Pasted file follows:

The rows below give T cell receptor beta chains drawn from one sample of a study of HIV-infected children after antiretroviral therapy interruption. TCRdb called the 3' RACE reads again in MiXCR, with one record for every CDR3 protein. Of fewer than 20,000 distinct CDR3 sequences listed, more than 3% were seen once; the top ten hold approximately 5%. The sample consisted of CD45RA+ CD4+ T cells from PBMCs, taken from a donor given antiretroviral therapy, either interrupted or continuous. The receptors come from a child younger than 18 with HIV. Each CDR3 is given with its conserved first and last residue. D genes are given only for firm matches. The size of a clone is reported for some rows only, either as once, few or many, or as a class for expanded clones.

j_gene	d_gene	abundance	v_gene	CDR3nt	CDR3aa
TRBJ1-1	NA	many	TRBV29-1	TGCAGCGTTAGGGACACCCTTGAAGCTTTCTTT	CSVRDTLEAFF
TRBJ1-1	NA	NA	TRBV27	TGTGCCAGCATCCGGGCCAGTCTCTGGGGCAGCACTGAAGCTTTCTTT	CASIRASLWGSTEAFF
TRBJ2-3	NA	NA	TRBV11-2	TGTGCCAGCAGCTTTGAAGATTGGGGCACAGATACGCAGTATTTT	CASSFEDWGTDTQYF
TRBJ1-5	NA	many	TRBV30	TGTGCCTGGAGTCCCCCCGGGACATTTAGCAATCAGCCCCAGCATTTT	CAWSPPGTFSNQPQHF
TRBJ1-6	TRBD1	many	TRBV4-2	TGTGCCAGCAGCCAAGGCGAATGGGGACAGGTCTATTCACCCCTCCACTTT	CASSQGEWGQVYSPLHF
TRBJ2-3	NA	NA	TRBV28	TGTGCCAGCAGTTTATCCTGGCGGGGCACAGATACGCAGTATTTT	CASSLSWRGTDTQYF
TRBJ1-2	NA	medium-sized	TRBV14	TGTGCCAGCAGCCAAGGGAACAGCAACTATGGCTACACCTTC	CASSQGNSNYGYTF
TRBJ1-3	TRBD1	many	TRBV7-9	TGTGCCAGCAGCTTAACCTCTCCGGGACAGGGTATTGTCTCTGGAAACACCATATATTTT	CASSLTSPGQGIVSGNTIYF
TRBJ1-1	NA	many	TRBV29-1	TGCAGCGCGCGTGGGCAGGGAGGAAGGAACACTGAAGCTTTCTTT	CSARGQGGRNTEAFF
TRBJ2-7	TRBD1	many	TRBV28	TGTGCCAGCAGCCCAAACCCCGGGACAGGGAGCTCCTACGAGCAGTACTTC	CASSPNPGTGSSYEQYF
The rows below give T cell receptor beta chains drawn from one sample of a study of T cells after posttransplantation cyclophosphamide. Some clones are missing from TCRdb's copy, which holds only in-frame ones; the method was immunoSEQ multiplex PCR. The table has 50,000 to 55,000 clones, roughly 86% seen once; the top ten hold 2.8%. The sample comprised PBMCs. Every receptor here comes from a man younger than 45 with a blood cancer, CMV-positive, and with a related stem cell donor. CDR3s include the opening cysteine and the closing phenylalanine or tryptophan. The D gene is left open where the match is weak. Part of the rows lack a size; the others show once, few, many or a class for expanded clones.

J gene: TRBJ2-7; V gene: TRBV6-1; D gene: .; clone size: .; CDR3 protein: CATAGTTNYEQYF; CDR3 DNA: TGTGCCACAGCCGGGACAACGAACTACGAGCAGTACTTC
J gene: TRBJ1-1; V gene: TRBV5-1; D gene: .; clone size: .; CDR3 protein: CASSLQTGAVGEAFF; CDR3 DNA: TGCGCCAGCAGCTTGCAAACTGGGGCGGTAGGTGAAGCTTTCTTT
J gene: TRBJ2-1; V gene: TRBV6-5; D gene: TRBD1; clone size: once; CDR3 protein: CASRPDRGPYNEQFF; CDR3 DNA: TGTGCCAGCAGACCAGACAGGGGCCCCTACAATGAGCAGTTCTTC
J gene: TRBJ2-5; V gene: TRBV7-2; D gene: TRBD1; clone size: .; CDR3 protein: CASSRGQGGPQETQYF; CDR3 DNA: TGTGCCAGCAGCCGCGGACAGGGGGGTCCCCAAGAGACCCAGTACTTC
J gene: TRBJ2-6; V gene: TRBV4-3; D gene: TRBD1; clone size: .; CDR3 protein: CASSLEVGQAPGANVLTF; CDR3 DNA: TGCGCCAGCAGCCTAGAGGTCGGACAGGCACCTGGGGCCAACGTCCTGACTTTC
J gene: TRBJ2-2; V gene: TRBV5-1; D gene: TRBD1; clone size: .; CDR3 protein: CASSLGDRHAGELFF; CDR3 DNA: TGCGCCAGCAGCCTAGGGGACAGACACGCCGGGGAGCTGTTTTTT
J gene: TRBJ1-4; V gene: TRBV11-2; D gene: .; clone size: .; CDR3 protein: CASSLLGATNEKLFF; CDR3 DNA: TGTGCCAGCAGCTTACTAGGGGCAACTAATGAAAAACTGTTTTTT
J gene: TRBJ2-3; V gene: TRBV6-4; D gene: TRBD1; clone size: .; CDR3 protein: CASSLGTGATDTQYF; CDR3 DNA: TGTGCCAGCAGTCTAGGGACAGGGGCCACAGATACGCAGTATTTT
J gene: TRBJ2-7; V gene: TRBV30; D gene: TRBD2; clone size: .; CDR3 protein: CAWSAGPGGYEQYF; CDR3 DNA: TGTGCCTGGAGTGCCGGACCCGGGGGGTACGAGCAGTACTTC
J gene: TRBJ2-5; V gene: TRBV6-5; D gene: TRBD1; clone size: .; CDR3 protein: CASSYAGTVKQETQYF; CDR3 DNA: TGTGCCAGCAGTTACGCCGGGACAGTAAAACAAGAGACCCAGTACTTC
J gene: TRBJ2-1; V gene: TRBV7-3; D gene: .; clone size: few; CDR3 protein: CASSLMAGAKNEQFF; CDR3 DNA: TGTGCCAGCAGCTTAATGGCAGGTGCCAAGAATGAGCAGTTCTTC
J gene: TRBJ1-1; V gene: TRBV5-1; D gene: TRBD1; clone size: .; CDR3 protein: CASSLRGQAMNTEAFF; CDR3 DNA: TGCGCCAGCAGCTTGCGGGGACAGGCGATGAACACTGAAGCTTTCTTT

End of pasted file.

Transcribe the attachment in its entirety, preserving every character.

The rows below give T cell receptor beta chains drawn from one sample of a study of HIV-infected children after antiretroviral therapy interruption. TCRdb called the 3' RACE reads again in MiXCR, with one record for every CDR3 protein. Of fewer than 20,000 distinct CDR3 sequences listed, more than 3% were seen once; the top ten hold approximately 5%. The sample consisted of CD45RA+ CD4+ T cells from PBMCs, taken from a donor given antiretroviral therapy, either interrupted or continuous. The receptors come from a child younger than 18 with HIV. Each CDR3 is given with its conserved first and last residue. D genes are given only for firm matches. The size of a clone is reported for some rows only, either as once, few or many, or as a class for expanded clones.

j_gene	d_gene	abundance	v_gene	CDR3nt	CDR3aa
TRBJ1-1	NA	many	TRBV29-1	TGCAGCGTTAGGGACACCCTTGAAGCTTTCTTT	CSVRDTLEAFF
TRBJ1-1	NA	NA	TRBV27	TGTGCCAGCATCCGGGCCAGTCTCTGGGGCAGCACTGAAGCTTTCTTT	CASIRASLWGSTEAFF
TRBJ2-3	NA	NA	TRBV11-2	TGTGCCAGCAGCTTTGAAGATTGGGGCACAGATACGCAGTATTTT	CASSFEDWGTDTQYF
TRBJ1-5	NA	many	TRBV30	TGTGCCTGGAGTCCCCCCGGGACATTTAGCAATCAGCCCCAGCATTTT	CAWSPPGTFSNQPQHF
TRBJ1-6	TRBD1	many	TRBV4-2	TGTGCCAGCAGCCAAGGCGAATGGGGACAGGTCTATTCACCCCTCCACTTT	CASSQGEWGQVYSPLHF
TRBJ2-3	NA	NA	TRBV28	TGTGCCAGCAGTTTATCCTGGCGGGGCACAGATACGCAGTATTTT	CASSLSWRGTDTQYF
TRBJ1-2	NA	medium-sized	TRBV14	TGTGCCAGCAGCCAAGGGAACAGCAACTATGGCTACACCTTC	CASSQGNSNYGYTF
TRBJ1-3	TRBD1	many	TRBV7-9	TGTGCCAGCAGCTTAACCTCTCCGGGACAGGGTATTGTCTCTGGAAACACCATATATTTT	CASSLTSPGQGIVSGNTIYF
TRBJ1-1	NA	many	TRBV29-1	TGCAGCGCGCGTGGGCAGGGAGGAAGGAACACTGAAGCTTTCTTT	CSARGQGGRNTEAFF
TRBJ2-7	TRBD1	many	TRBV28	TGTGCCAGCAGCCCAAACCCCGGGACAGGGAGCTCCTACGAGCAGTACTTC	CASSPNPGTGSSYEQYF
The rows below give T cell receptor beta chains drawn from one sample of a study of T cells after posttransplantation cyclophosphamide. Some clones are missing from TCRdb's copy, which holds only in-frame ones; the method was immunoSEQ multiplex PCR. The table has 50,000 to 55,000 clones, roughly 86% seen once; the top ten hold 2.8%. The sample comprised PBMCs. Every receptor here comes from a man younger than 45 with a blood cancer, CMV-positive, and with a related stem cell donor. CDR3s include the opening cysteine and the closing phenylalanine or tryptophan. The D gene is left open where the match is weak. Part of the rows lack a size; the others show once, few, many or a class for expanded clones.

J gene: TRBJ2-7; V gene: TRBV6-1; D gene: .; clone size: .; CDR3 protein: CATAGTTNYEQYF; CDR3 DNA: TGTGCCACAGCCGGGACAACGAACTACGAGCAGTACTTC
J gene: TRBJ1-1; V gene: TRBV5-1; D gene: .; clone size: .; CDR3 protein: CASSLQTGAVGEAFF; CDR3 DNA: TGCGCCAGCAGCTTGCAAACTGGGGCGGTAGGTGAAGCTTTCTTT
J gene: TRBJ2-1; V gene: TRBV6-5; D gene: TRBD1; clone size: once; CDR3 protein: CASRPDRGPYNEQFF; CDR3 DNA: TGTGCCAGCAGACCAGACAGGGGCCCCTACAATGAGCAGTTCTTC
J gene: TRBJ2-5; V gene: TRBV7-2; D gene: TRBD1; clone size: .; CDR3 protein: CASSRGQGGPQETQYF; CDR3 DNA: TGTGCCAGCAGCCGCGGACAGGGGGGTCCCCAAGAGACCCAGTACTTC
J gene: TRBJ2-6; V gene: TRBV4-3; D gene: TRBD1; clone size: .; CDR3 protein: CASSLEVGQAPGANVLTF; CDR3 DNA: TGCGCCAGCAGCCTAGAGGTCGGACAGGCACCTGGGGCCAACGTCCTGACTTTC
J gene: TRBJ2-2; V gene: TRBV5-1; D gene: TRBD1; clone size: .; CDR3 protein: CASSLGDRHAGELFF; CDR3 DNA: TGCGCCAGCAGCCTAGGGGACAGACACGCCGGGGAGCTGTTTTTT
J gene: TRBJ1-4; V gene: TRBV11-2; D gene: .; clone size: .; CDR3 protein: CASSLLGATNEKLFF; CDR3 DNA: TGTGCCAGCAGCTTACTAGGGGCAACTAATGAAAAACTGTTTTTT
J gene: TRBJ2-3; V gene: TRBV6-4; D gene: TRBD1; clone size: .; CDR3 protein: CASSLGTGATDTQYF; CDR3 DNA: TGTGCCAGCAGTCTAGGGACAGGGGCCACAGATACGCAGTATTTT
J gene: TRBJ2-7; V gene: TRBV30; D gene: TRBD2; clone size: .; CDR3 protein: CAWSAGPGGYEQYF; CDR3 DNA: TGTGCCTGGAGTGCCGGACCCGGGGGGTACGAGCAGTACTTC
J gene: TRBJ2-5; V gene: TRBV6-5; D gene: TRBD1; clone size: .; CDR3 protein: CASSYAGTVKQETQYF; CDR3 DNA: TGTGCCAGCAGTTACGCCGGGACAGTAAAACAAGAGACCCAGTACTTC
J gene: TRBJ2-1; V gene: TRBV7-3; D gene: .; clone size: few; CDR3 protein: CASSLMAGAKNEQFF; CDR3 DNA: TGTGCCAGCAGCTTAATGGCAGGTGCCAAGAATGAGCAGTTCTTC
J gene: TRBJ1-1; V gene: TRBV5-1; D gene: TRBD1; clone size: .; CDR3 protein: CASSLRGQAMNTEAFF; CDR3 DNA: TGCGCCAGCAGCTTGCGGGGACAGGCGATGAACACTGAAGCTTTCTTT